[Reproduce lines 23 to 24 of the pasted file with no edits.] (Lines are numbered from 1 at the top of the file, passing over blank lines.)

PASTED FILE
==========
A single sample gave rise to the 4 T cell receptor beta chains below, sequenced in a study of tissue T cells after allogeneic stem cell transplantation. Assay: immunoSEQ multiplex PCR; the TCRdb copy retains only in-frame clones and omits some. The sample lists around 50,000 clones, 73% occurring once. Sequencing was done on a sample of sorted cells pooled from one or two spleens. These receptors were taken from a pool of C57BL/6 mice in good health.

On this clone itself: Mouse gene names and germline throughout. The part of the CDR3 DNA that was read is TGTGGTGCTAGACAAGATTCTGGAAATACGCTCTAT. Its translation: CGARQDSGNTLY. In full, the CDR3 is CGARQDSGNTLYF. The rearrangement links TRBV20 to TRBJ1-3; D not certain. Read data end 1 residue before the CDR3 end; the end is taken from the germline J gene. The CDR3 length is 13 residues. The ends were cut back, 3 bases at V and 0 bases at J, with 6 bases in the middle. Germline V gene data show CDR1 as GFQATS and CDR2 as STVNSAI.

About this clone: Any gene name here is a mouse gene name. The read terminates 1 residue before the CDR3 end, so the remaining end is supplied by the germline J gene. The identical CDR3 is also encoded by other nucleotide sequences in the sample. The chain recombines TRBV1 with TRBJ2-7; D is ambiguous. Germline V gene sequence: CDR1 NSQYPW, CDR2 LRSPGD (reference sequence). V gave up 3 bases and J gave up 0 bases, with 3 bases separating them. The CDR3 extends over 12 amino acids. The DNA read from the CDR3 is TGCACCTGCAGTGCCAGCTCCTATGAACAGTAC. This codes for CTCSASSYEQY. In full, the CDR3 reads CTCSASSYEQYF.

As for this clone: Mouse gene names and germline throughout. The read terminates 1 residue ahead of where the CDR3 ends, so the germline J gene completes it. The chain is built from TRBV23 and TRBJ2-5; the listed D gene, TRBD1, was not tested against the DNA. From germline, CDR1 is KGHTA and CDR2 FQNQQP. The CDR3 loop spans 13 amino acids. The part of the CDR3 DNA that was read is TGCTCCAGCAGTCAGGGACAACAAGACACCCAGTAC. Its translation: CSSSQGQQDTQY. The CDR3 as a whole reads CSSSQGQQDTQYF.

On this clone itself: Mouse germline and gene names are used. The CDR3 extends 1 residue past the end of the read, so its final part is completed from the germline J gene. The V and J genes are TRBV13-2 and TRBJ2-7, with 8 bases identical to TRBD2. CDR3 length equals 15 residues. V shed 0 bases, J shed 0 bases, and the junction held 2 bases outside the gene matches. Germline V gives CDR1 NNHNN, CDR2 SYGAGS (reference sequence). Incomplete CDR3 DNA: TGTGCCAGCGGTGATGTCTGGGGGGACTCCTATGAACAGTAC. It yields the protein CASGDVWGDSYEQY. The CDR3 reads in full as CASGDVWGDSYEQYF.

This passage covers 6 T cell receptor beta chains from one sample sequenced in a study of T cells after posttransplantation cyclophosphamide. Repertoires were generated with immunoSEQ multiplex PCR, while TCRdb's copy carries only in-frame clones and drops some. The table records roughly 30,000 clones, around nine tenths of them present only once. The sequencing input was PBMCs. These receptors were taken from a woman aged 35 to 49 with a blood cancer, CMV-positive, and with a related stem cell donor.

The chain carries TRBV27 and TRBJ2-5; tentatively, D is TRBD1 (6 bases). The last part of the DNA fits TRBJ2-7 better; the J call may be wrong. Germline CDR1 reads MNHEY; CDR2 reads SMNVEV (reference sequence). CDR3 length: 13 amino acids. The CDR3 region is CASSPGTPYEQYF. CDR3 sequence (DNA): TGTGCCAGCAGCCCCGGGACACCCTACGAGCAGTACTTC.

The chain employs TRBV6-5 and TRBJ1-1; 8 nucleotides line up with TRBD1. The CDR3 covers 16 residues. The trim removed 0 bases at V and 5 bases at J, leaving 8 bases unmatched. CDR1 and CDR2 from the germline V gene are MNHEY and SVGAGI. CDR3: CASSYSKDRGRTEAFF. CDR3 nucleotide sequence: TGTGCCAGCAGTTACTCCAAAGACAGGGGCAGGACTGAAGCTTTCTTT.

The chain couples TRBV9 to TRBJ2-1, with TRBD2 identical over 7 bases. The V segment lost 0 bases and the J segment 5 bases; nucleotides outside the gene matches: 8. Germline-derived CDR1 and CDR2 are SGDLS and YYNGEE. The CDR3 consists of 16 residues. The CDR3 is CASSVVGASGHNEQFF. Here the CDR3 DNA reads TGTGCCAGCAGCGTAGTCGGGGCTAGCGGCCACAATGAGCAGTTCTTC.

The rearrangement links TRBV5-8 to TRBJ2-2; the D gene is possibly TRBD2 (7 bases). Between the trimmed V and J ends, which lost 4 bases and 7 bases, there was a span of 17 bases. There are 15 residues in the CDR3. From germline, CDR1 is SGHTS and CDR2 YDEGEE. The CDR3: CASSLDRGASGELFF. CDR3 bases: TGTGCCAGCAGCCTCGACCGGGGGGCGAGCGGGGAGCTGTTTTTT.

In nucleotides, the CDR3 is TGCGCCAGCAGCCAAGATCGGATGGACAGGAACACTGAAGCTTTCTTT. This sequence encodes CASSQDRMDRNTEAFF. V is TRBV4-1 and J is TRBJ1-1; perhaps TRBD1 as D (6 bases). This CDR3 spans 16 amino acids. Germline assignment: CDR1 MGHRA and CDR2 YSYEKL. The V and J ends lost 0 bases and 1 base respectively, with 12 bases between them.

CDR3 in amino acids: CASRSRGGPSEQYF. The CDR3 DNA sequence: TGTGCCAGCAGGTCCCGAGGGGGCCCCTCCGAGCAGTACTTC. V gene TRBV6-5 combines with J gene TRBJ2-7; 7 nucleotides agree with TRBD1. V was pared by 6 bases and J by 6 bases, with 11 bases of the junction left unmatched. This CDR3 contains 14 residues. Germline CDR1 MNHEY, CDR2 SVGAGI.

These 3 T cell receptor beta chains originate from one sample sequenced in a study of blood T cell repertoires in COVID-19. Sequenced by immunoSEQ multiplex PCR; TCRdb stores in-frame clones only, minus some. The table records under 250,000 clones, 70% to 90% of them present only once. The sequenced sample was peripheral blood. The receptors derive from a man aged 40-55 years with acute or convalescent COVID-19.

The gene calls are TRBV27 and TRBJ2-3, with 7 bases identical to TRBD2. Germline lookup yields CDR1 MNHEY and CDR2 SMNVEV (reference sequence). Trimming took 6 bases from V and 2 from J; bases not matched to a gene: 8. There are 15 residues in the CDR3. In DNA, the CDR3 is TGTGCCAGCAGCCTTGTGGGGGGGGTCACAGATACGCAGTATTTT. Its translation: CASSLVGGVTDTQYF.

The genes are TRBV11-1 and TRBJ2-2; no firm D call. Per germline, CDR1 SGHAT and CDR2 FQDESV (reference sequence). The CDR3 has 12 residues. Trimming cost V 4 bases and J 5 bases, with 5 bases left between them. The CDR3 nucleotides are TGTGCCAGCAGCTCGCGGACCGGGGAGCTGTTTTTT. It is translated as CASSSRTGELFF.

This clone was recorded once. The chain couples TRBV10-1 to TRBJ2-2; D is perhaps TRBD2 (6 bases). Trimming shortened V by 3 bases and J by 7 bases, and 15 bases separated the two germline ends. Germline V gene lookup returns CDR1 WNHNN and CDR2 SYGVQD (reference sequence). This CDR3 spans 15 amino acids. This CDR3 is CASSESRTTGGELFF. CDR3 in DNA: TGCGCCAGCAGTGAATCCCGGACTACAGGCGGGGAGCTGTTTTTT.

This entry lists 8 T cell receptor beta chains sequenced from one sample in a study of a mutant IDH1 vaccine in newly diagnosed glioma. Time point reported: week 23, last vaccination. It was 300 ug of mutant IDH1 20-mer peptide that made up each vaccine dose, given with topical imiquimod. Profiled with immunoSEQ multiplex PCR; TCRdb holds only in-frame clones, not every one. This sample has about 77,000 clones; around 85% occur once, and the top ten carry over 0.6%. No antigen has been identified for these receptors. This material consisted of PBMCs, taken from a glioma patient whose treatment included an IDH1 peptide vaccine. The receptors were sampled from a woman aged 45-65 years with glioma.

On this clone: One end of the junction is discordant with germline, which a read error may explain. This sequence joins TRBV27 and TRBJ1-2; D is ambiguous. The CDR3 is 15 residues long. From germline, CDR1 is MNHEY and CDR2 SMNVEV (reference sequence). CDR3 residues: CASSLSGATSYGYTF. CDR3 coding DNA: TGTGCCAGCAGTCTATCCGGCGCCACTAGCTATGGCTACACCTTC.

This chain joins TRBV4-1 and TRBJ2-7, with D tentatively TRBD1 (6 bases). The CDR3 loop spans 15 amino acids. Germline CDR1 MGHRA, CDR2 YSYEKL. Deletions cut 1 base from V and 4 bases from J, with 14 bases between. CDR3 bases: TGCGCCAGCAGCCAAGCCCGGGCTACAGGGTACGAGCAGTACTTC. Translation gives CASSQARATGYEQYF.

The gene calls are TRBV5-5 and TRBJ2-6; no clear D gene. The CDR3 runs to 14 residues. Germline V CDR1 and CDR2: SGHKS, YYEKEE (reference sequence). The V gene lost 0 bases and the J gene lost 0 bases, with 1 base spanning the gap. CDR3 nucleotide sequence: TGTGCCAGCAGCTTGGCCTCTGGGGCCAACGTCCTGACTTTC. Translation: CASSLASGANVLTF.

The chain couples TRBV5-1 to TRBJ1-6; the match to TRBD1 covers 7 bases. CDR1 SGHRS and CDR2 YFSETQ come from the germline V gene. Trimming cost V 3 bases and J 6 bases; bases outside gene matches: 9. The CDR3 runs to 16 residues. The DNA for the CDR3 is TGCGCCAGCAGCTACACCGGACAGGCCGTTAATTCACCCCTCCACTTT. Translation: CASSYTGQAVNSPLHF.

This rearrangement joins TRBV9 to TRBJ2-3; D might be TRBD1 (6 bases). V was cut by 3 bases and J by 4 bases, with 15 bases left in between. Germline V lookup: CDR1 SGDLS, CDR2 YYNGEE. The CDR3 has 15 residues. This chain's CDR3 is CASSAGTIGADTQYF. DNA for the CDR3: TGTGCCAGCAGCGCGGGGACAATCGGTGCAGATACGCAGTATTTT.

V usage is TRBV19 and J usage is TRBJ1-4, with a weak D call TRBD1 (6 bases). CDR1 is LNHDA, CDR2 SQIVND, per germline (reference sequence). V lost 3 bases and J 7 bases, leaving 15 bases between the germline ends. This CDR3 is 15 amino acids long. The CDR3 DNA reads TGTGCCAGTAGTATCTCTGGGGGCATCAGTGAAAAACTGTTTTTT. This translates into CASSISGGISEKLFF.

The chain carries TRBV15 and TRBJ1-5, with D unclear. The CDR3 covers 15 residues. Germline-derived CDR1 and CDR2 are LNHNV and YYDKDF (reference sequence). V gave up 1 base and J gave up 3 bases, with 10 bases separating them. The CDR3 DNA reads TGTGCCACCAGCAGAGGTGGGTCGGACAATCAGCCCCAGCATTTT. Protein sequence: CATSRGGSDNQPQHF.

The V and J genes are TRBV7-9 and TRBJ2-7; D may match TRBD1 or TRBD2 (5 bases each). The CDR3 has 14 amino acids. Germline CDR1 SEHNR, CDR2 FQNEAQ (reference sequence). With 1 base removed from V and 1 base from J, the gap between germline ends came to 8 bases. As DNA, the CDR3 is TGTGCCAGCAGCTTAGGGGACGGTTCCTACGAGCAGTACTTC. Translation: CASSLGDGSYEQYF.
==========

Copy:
V usage is TRBV19 and J usage is TRBJ1-4, with a weak D call TRBD1 (6 bases). CDR1 is LNHDA, CDR2 SQIVND, per germline (reference sequence). V lost 3 bases and J 7 bases, leaving 15 bases between the germline ends. This CDR3 is 15 amino acids long. The CDR3 DNA reads TGTGCCAGTAGTATCTCTGGGGGCATCAGTGAAAAACTGTTTTTT. This translates into CASSISGGISEKLFF.

The chain carries TRBV15 and TRBJ1-5, with D unclear. The CDR3 covers 15 residues. Germline-derived CDR1 and CDR2 are LNHNV and YYDKDF (reference sequence). V gave up 1 base and J gave up 3 bases, with 10 bases separating them. The CDR3 DNA reads TGTGCCACCAGCAGAGGTGGGTCGGACAATCAGCCCCAGCATTTT. Protein sequence: CATSRGGSDNQPQHF.